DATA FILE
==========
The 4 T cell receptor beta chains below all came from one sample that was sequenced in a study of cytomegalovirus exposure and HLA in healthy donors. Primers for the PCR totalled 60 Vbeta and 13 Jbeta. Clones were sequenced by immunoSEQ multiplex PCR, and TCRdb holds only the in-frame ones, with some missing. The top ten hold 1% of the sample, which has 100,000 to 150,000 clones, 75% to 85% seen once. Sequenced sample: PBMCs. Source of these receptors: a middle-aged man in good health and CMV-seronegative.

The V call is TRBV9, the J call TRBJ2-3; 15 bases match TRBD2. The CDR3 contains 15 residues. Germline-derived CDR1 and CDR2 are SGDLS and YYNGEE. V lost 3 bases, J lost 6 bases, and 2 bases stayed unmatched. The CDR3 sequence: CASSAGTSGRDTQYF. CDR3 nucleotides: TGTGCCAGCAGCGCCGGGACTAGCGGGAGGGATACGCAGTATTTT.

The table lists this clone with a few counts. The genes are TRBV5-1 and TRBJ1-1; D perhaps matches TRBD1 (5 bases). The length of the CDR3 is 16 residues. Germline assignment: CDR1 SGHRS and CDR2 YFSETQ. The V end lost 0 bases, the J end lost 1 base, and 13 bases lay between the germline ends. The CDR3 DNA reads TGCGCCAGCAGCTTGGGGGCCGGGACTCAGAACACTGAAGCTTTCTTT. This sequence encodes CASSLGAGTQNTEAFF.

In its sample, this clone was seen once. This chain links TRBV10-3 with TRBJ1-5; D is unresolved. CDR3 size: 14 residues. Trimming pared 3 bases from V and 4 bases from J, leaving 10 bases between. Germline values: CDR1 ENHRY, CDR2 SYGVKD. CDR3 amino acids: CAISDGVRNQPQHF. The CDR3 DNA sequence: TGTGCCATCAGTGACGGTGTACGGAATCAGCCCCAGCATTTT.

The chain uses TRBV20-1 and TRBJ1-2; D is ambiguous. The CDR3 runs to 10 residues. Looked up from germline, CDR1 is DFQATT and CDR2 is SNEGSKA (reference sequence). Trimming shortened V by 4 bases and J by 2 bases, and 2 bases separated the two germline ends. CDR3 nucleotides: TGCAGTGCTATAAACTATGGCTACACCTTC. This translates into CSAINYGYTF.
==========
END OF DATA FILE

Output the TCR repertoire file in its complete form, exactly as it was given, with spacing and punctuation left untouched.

The 4 T cell receptor beta chains below all came from one sample that was sequenced in a study of cytomegalovirus exposure and HLA in healthy donors. Primers for the PCR totalled 60 Vbeta and 13 Jbeta. Clones were sequenced by immunoSEQ multiplex PCR, and TCRdb holds only the in-frame ones, with some missing. The top ten hold 1% of the sample, which has 100,000 to 150,000 clones, 75% to 85% seen once. Sequenced sample: PBMCs. Source of these receptors: a middle-aged man in good health and CMV-seronegative.

The V call is TRBV9, the J call TRBJ2-3; 15 bases match TRBD2. The CDR3 contains 15 residues. Germline-derived CDR1 and CDR2 are SGDLS and YYNGEE. V lost 3 bases, J lost 6 bases, and 2 bases stayed unmatched. The CDR3 sequence: CASSAGTSGRDTQYF. CDR3 nucleotides: TGTGCCAGCAGCGCCGGGACTAGCGGGAGGGATACGCAGTATTTT.

The table lists this clone with a few counts. The genes are TRBV5-1 and TRBJ1-1; D perhaps matches TRBD1 (5 bases). The length of the CDR3 is 16 residues. Germline assignment: CDR1 SGHRS and CDR2 YFSETQ. The V end lost 0 bases, the J end lost 1 base, and 13 bases lay between the germline ends. The CDR3 DNA reads TGCGCCAGCAGCTTGGGGGCCGGGACTCAGAACACTGAAGCTTTCTTT. This sequence encodes CASSLGAGTQNTEAFF.

In its sample, this clone was seen once. This chain links TRBV10-3 with TRBJ1-5; D is unresolved. CDR3 size: 14 residues. Trimming pared 3 bases from V and 4 bases from J, leaving 10 bases between. Germline values: CDR1 ENHRY, CDR2 SYGVKD. CDR3 amino acids: CAISDGVRNQPQHF. The CDR3 DNA sequence: TGTGCCATCAGTGACGGTGTACGGAATCAGCCCCAGCATTTT.

The chain uses TRBV20-1 and TRBJ1-2; D is ambiguous. The CDR3 runs to 10 residues. Looked up from germline, CDR1 is DFQATT and CDR2 is SNEGSKA (reference sequence). Trimming shortened V by 4 bases and J by 2 bases, and 2 bases separated the two germline ends. CDR3 nucleotides: TGCAGTGCTATAAACTATGGCTACACCTTC. This translates into CSAINYGYTF.